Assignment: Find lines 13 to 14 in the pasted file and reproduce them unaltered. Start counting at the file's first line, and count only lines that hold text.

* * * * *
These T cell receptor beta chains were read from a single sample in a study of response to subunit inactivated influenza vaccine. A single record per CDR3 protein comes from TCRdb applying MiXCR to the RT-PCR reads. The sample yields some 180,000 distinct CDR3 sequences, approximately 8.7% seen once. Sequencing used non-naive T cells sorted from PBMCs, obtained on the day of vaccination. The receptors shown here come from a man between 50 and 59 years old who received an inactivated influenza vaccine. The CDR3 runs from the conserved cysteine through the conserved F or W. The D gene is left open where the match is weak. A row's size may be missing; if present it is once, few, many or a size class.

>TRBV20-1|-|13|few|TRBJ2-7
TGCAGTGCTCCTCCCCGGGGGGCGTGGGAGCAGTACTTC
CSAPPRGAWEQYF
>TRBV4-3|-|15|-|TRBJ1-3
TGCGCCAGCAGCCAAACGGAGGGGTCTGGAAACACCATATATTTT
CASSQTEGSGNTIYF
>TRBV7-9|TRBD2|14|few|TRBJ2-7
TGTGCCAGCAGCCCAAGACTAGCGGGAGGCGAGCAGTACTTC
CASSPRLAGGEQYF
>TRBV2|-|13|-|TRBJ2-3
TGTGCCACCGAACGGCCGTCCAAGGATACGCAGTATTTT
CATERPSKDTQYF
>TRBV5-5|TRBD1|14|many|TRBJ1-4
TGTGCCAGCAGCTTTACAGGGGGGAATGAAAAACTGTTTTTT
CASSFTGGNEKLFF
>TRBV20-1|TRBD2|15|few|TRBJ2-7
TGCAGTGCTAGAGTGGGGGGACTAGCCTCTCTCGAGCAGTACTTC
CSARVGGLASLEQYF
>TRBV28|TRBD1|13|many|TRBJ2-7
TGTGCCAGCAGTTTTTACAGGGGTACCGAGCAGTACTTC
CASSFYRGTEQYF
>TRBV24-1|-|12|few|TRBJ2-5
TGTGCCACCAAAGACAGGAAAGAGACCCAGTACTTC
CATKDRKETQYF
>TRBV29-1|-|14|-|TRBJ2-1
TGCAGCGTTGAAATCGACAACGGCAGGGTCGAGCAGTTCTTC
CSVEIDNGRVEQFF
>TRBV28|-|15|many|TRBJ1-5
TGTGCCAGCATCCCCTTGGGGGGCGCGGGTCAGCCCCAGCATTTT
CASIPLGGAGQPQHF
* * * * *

CATERPSKDTQYF
>TRBV5-5|TRBD1|14|many|TRBJ1-4